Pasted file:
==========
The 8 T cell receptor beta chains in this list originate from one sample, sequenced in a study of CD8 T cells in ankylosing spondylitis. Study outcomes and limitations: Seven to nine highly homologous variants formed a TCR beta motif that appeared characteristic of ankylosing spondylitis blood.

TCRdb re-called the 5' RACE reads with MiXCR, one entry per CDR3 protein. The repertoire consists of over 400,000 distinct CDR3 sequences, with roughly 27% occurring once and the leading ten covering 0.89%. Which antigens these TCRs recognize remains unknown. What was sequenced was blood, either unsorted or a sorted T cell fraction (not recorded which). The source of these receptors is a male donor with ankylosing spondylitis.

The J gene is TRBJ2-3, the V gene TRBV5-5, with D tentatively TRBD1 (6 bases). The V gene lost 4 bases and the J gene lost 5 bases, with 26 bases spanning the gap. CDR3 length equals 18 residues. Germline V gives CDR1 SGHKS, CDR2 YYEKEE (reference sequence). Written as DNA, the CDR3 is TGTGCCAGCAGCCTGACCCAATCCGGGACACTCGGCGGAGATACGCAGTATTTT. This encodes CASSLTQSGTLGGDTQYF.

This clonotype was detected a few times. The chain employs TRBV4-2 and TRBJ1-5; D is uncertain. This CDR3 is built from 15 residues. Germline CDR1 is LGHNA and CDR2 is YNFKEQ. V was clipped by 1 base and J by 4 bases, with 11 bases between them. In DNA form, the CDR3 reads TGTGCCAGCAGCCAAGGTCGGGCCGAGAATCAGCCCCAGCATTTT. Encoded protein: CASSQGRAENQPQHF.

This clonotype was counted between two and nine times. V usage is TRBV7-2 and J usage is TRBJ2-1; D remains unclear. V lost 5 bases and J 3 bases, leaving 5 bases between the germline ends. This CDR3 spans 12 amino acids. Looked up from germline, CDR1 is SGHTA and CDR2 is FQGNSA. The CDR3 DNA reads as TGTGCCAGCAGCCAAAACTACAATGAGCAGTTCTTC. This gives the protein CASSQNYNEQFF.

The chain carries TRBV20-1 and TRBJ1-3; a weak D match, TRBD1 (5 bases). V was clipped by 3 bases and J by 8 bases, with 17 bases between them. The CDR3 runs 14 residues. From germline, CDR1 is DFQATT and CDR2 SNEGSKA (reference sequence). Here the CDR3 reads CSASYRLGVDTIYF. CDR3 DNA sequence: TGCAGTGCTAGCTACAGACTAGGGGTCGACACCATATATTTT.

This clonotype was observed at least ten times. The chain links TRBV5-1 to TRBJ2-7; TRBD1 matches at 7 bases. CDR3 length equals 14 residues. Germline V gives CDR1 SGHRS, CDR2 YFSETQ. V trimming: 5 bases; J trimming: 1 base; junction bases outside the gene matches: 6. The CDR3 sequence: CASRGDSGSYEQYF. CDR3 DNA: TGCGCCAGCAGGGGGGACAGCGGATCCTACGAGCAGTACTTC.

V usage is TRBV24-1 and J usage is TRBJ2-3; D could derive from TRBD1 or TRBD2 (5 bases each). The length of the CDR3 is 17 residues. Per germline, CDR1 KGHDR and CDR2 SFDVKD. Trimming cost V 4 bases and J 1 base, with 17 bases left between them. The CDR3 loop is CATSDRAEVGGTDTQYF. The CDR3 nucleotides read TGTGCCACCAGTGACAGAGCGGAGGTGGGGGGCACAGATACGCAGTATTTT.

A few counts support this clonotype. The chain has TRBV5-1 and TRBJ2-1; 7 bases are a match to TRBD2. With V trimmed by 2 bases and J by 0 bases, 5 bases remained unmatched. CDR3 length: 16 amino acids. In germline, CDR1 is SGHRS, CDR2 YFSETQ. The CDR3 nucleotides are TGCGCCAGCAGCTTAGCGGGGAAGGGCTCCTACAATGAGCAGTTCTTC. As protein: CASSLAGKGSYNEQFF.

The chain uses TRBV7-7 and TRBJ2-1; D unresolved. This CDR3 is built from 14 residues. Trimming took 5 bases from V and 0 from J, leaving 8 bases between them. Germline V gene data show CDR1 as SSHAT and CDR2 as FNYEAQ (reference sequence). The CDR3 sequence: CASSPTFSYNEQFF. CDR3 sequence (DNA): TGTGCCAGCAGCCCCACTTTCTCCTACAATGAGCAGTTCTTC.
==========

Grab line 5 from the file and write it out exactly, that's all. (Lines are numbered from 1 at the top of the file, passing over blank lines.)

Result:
This clonotype was counted between two and nine times. V usage is TRBV7-2 and J usage is TRBJ2-1; D remains unclear. V lost 5 bases and J 3 bases, leaving 5 bases between the germline ends. This CDR3 spans 12 amino acids. Looked up from germline, CDR1 is SGHTA and CDR2 is FQGNSA. The CDR3 DNA reads as TGTGCCAGCAGCCAAAACTACAATGAGCAGTTCTTC. This gives the protein CASSQNYNEQFF.